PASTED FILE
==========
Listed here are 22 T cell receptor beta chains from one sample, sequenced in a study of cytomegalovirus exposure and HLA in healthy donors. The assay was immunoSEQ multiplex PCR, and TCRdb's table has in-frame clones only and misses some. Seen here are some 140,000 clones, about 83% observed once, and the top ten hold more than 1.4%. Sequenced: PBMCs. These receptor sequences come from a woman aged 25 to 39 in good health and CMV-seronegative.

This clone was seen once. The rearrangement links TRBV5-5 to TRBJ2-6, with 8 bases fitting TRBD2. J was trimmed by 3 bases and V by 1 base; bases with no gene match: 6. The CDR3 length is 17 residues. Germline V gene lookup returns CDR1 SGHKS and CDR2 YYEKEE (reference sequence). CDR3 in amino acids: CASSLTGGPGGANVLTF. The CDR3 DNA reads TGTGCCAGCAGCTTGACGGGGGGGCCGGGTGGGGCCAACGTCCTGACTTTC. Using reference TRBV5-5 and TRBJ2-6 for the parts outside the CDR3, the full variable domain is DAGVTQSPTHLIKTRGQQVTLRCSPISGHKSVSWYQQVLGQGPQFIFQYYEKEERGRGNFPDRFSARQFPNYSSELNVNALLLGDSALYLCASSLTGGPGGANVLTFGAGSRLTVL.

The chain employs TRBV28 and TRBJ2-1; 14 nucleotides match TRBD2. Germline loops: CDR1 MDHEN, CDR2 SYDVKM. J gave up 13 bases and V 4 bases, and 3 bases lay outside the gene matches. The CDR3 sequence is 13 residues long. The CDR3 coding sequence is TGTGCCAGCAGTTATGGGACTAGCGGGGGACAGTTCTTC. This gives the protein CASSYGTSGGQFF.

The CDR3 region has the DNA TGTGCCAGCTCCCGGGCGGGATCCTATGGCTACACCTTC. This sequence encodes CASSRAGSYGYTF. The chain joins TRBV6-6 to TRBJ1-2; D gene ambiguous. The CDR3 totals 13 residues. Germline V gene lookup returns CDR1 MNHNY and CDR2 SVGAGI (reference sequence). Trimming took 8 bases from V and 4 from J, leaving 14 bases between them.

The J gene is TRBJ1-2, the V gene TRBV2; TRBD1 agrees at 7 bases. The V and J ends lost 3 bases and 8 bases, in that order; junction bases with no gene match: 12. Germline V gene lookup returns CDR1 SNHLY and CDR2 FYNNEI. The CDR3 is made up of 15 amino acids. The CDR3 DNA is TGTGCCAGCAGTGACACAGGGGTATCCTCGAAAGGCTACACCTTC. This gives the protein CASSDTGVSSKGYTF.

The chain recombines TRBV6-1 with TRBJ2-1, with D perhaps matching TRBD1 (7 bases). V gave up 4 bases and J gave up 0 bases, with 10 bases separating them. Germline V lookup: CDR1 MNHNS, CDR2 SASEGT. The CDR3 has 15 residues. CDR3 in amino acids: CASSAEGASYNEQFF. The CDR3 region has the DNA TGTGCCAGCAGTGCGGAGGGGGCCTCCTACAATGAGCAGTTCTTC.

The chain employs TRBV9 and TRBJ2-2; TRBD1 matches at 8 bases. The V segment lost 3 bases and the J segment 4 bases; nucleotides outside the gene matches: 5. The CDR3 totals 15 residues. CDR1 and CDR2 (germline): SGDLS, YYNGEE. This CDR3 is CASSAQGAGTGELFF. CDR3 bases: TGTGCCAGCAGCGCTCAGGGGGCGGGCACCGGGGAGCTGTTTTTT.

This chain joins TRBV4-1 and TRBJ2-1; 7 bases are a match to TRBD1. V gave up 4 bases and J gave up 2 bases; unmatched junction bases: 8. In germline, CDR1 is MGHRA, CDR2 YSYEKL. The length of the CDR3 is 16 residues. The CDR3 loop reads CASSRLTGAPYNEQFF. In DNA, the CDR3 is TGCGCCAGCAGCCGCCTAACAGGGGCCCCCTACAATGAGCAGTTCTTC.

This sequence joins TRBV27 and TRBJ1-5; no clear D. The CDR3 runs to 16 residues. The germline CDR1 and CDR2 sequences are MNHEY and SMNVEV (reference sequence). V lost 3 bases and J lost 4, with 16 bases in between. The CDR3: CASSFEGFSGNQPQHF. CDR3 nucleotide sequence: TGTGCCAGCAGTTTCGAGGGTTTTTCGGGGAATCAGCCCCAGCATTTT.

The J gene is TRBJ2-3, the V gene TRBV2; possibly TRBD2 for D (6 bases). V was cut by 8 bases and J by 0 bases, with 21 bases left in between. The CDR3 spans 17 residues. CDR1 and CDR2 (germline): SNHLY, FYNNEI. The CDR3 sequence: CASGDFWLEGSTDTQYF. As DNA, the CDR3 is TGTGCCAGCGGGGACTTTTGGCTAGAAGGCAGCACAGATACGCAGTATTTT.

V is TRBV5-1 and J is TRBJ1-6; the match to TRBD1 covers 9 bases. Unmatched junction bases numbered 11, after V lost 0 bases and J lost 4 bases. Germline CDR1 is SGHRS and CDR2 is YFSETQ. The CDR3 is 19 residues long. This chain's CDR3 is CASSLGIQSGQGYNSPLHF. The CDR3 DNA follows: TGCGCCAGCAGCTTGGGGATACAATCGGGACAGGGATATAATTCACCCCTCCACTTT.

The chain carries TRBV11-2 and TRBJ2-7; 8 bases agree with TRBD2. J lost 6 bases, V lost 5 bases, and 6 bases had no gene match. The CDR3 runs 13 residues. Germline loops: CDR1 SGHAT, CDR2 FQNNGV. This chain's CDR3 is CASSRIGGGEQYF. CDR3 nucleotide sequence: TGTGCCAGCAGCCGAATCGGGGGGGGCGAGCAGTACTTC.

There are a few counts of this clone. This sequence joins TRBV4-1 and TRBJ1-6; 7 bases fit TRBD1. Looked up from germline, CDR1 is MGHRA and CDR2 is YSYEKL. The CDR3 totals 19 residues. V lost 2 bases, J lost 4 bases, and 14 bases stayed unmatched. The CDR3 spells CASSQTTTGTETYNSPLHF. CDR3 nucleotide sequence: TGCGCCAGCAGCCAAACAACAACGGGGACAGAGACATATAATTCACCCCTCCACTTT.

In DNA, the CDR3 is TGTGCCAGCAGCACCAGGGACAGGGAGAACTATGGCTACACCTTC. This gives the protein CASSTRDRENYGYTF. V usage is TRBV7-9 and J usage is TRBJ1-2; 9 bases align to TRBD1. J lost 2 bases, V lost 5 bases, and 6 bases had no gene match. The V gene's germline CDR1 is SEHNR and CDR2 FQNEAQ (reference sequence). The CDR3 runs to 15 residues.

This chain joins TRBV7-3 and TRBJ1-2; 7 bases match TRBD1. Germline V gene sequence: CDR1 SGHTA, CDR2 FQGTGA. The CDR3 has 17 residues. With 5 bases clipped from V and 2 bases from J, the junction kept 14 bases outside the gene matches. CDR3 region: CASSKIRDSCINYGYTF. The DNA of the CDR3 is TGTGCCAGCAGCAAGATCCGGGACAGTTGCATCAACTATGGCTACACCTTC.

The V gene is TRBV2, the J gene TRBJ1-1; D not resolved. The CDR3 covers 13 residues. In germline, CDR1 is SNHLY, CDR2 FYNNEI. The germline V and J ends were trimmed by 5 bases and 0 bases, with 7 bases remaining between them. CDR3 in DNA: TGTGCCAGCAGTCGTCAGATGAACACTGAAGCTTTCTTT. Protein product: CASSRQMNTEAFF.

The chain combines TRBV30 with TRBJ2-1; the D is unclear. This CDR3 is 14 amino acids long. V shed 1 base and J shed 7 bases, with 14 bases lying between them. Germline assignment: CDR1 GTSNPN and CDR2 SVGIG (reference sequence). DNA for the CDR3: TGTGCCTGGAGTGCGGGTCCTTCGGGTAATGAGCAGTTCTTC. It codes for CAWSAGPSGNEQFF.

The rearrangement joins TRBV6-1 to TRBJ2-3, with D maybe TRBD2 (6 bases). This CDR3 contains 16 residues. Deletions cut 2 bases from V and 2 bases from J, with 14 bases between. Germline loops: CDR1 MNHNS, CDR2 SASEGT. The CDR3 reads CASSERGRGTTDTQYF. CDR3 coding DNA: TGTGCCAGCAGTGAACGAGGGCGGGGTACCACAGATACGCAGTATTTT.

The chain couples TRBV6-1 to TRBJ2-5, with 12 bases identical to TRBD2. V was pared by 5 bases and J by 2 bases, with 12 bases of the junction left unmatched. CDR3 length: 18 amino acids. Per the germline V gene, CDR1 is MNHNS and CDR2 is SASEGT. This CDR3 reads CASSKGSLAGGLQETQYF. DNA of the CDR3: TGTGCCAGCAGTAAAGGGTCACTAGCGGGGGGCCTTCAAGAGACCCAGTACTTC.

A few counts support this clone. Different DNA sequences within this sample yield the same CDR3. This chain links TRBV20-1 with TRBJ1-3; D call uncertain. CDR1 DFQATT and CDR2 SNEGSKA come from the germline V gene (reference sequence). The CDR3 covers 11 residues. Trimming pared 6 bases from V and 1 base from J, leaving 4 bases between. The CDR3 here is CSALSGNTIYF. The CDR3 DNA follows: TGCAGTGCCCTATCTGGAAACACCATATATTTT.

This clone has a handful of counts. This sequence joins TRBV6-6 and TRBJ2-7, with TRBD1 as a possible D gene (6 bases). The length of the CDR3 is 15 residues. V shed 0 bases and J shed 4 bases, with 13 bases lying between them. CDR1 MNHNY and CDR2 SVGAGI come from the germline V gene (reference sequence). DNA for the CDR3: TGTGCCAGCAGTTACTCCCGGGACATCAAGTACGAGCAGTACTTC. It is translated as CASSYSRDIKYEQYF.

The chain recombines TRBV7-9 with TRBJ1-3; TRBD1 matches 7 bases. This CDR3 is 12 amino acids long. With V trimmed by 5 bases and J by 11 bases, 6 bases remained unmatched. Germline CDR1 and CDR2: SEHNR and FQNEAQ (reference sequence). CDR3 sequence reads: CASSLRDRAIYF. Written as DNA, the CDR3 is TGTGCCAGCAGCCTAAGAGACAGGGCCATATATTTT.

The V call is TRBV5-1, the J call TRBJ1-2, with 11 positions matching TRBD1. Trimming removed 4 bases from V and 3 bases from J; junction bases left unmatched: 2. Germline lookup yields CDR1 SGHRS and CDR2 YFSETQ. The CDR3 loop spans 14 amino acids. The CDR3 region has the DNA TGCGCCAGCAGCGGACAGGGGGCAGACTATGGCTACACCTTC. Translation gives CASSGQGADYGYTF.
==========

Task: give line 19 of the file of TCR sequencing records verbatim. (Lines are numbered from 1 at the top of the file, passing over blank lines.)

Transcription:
The chain couples TRBV6-1 to TRBJ2-5, with 12 bases identical to TRBD2. V was pared by 5 bases and J by 2 bases, with 12 bases of the junction left unmatched. CDR3 length: 18 amino acids. Per the germline V gene, CDR1 is MNHNS and CDR2 is SASEGT. This CDR3 reads CASSKGSLAGGLQETQYF. DNA of the CDR3: TGTGCCAGCAGTAAAGGGTCACTAGCGGGGGGCCTTCAAGAGACCCAGTACTTC.